Thankful to be an American

Despite some of the disappointments in last week’s election, I’m grateful to be an American—especially because of religious liberty.

This month we celebrate Thanksgiving, when we remember the Pilgrims who came to this new land to celebrate religious freedom—something denied them in their native England.

“[E]ver since the first breaking out of the light of the gospel, in our honorable nation of England… Satan hath raised, maintained, and continued against the saints,” writes the key Pilgrim leader, William Bradford, in his chronicles of the Pilgrim saga.

So many early Americans—not just the Pilgrims, but the Puritans, the Quakers, the Huguenots (French Calvinists), and others—fled often horrific persecutions from Europe, so that here they could be free.

But persecution against the godly is not something just for the history books.

One grateful American first came to this land in 1990 when he was 12 years old. He was the son of an evangelical pastor in Communist Romania, whose family suffered persecution for their Christian convictions. His first act in America was to kiss the tarmac—they finally had come to “the land of the free.”

His name is Harry Mihet, and today he is an attorney who works as a vice president for Mat Staver’s Liberty Counsel, a Christian legal group.

I have written about Harry before. A few years ago, he spoke at a meeting in our church in South Florida on what it was like as a Christian growing up in an officially atheist country, and told a story which could be labeled, “the crooked makeshift coffee table story.”

The Bible was highly illegal in Communist Romania. Dogs were trained to sniff for copies. If the Communists found any Bibles, they would turn them into toilet paper. But in their legendary incompetency, sometimes, noted Harry: “you’d have rolls of toilet paper with God’s Word still on it. We’d hear stories of people getting to read God’s Word, courtesy of the Communists.”

One time Harry’s father, Pastor Mihet, received a shipment of about 300 Romanian Bibles. Harry said that being caught with one Bible was bad enough, but having 300 copies could be severely punishable. He said it was “contraband,” and was like having a “controlled substance with the intent to distribute.” The “contraband” (the Bibles) was right in the middle of the living room.

Harry says, “Somehow the secret police found out that there were Bibles at the Mihet home. So I remember one night, being woken up by very loud banging at the door and the barks of German shepherd dogs.”

His mother, “quick thinking as she was,” saved the day: “So she takes a piece of plywood, puts it right on top of the Bibles and takes one of her very nice, ornamental table covers and puts it on top of the plywood. So now, all of a sudden, we had a makeshift coffee table inside our living room. It was obviously crooked when you looked at it. But it could pass for a Communist coffee table.”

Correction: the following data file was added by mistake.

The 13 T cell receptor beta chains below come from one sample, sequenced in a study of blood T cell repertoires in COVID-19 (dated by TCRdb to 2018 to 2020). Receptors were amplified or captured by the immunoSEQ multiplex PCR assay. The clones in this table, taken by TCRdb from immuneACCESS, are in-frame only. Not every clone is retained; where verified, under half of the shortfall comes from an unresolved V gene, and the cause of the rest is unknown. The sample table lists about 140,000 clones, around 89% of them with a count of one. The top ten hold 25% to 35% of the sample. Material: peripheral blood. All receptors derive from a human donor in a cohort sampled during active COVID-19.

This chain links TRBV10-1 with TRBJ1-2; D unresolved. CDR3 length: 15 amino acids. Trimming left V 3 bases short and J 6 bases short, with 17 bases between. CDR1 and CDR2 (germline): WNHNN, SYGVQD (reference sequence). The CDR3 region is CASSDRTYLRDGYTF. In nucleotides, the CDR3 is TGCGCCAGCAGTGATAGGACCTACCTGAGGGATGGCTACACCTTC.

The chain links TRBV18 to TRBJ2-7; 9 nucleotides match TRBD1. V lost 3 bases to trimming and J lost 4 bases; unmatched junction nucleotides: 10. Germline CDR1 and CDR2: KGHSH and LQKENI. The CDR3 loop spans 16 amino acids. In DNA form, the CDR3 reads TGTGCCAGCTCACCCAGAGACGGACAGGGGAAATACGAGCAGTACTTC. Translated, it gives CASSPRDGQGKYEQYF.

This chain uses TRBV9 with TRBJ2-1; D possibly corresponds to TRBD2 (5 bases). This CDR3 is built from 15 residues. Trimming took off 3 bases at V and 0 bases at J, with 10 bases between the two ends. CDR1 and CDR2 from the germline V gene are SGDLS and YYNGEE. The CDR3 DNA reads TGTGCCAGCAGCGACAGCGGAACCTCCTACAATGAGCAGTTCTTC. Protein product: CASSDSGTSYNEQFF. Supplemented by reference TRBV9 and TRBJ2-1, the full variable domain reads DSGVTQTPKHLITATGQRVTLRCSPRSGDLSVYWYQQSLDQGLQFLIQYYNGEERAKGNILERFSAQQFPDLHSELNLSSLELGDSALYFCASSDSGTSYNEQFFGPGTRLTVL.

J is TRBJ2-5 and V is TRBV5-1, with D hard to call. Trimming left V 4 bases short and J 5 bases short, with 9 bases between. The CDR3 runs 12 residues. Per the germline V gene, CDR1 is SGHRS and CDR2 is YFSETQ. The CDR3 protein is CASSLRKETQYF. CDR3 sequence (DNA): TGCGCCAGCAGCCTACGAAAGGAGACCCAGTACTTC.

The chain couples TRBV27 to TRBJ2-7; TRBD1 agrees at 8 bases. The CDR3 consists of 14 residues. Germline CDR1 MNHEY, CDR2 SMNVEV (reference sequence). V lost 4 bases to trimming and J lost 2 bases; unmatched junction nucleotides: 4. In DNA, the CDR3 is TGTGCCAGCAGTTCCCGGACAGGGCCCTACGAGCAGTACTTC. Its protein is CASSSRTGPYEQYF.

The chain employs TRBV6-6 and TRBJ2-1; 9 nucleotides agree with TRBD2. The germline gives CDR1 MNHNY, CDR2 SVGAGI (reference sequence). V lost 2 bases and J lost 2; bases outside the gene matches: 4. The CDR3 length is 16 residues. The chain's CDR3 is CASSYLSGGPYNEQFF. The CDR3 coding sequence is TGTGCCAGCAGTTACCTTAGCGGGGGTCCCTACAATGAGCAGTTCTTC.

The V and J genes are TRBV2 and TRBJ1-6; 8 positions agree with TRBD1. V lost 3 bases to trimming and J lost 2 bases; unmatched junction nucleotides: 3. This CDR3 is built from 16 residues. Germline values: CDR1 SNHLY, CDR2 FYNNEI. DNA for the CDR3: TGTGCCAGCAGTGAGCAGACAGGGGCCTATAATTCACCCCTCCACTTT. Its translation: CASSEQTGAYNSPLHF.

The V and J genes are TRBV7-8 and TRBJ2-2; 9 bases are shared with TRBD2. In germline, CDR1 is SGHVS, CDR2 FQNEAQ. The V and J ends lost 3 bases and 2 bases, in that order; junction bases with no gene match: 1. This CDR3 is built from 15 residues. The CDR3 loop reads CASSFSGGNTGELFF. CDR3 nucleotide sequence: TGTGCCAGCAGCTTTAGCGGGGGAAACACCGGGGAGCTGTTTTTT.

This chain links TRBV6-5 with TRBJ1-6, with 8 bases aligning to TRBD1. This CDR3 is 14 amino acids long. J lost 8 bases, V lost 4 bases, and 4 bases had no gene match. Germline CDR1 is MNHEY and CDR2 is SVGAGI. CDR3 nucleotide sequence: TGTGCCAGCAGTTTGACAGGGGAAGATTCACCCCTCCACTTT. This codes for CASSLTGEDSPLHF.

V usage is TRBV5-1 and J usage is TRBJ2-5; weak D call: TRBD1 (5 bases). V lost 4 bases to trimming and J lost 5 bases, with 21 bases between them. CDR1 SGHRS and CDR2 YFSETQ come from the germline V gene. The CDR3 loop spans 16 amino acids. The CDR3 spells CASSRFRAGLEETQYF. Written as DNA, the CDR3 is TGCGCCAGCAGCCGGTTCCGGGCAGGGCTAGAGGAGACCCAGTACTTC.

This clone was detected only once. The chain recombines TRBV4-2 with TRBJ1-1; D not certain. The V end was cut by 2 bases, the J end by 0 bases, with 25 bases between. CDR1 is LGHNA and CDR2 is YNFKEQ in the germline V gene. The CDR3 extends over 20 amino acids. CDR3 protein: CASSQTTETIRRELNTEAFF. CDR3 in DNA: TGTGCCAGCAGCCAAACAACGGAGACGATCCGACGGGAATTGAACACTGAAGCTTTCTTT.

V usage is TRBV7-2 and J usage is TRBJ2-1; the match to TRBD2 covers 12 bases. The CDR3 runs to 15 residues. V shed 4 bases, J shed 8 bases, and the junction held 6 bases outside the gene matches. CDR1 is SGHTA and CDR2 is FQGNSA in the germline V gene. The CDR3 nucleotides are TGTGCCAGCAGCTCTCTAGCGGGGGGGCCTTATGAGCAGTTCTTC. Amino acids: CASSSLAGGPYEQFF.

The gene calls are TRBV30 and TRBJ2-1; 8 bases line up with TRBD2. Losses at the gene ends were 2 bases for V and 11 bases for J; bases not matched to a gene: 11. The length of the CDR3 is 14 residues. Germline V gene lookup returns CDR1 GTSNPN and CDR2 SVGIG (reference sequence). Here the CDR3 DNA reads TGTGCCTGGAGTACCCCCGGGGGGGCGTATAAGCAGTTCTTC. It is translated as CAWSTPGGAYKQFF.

The secret police came in with their dogs, going from room to room, as they ransacked the house.

Harry continues: “In the meantime, my clever-thinking mother goes and turns on a coffee pot for these folks. Now, coffee is a very rare delicacy in Communist Romania. No one had coffee. The only reason we had some is that the people who snuck in to bring us the Bibles also brought us some coffee.

“So all of a sudden these evil-doers, the secret police, start smelling coffee, this delicacy. My mother brings it out to them and places it right in front of them on our brand new makeshift coffee table.”

The police were taken aback because while they were there to find the Bibles and take them away and arrest the father, instead they were met with hospitality and were offered a “rare delicacy,” of which they gladly partook. They left empty-handed.

Harry concludes, “I believe God covered their eyes, and God stuffed the noses of those German shepherds because not one of them decided to look at our crooked coffee table….God protected the Bibles. God protected us, and God showed His sovereignty in the midst of that situation.”

Fast forward to today. Harry Mihet continues his work defending religious freedom with Liberty Counsel in America. And now, he and Liberty Counsel are partnering with a legal group in Romania to fight for religious liberty in the country of his origin.

America must always remain free. We cannot allow the godless left to stamp out freedom—the way the Communists do when they have full sway. So many people have sacrificed so much so that we might enjoy freedom, above all, religious freedom. We cannot let it slip through our fingers.

 

###

Jerry Newcombe, D.Min., is the executive director of the Providence Forum, an outreach of D. James Kennedy Ministries, where Jerry also serves as senior producer and an on-air contributor. He has written/co-written 33 books, including George Washington’s Sacred Fire (with Providence Forum founder Peter Lillback, Ph.D.) and What If Jesus Had Never Been Born? (with D. James Kennedy, Ph.D.). www.djkm.org    

 

 

Back to allPosts